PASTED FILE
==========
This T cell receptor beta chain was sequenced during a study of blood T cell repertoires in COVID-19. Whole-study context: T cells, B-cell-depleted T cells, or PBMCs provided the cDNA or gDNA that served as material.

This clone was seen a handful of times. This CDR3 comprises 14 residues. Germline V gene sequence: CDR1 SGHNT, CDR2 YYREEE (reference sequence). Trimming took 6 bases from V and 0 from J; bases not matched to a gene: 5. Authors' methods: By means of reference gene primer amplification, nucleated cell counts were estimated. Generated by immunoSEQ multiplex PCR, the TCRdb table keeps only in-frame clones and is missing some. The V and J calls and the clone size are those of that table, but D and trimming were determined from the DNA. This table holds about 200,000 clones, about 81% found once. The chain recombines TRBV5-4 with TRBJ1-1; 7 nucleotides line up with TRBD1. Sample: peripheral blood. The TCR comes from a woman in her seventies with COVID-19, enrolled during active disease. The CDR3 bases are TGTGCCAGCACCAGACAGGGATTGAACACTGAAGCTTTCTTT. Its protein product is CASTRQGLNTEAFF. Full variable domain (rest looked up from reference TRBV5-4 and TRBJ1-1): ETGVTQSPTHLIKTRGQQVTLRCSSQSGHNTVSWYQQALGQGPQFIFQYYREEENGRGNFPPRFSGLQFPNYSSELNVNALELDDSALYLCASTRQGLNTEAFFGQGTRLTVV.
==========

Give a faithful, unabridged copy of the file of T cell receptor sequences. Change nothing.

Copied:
This T cell receptor beta chain was sequenced during a study of blood T cell repertoires in COVID-19. Whole-study context: T cells, B-cell-depleted T cells, or PBMCs provided the cDNA or gDNA that served as material.

This clone was seen a handful of times. This CDR3 comprises 14 residues. Germline V gene sequence: CDR1 SGHNT, CDR2 YYREEE (reference sequence). Trimming took 6 bases from V and 0 from J; bases not matched to a gene: 5. Authors' methods: By means of reference gene primer amplification, nucleated cell counts were estimated. Generated by immunoSEQ multiplex PCR, the TCRdb table keeps only in-frame clones and is missing some. The V and J calls and the clone size are those of that table, but D and trimming were determined from the DNA. This table holds about 200,000 clones, about 81% found once. The chain recombines TRBV5-4 with TRBJ1-1; 7 nucleotides line up with TRBD1. Sample: peripheral blood. The TCR comes from a woman in her seventies with COVID-19, enrolled during active disease. The CDR3 bases are TGTGCCAGCACCAGACAGGGATTGAACACTGAAGCTTTCTTT. Its protein product is CASTRQGLNTEAFF. Full variable domain (rest looked up from reference TRBV5-4 and TRBJ1-1): ETGVTQSPTHLIKTRGQQVTLRCSSQSGHNTVSWYQQALGQGPQFIFQYYREEENGRGNFPPRFSGLQFPNYSSELNVNALELDDSALYLCASTRQGLNTEAFFGQGTRLTVV.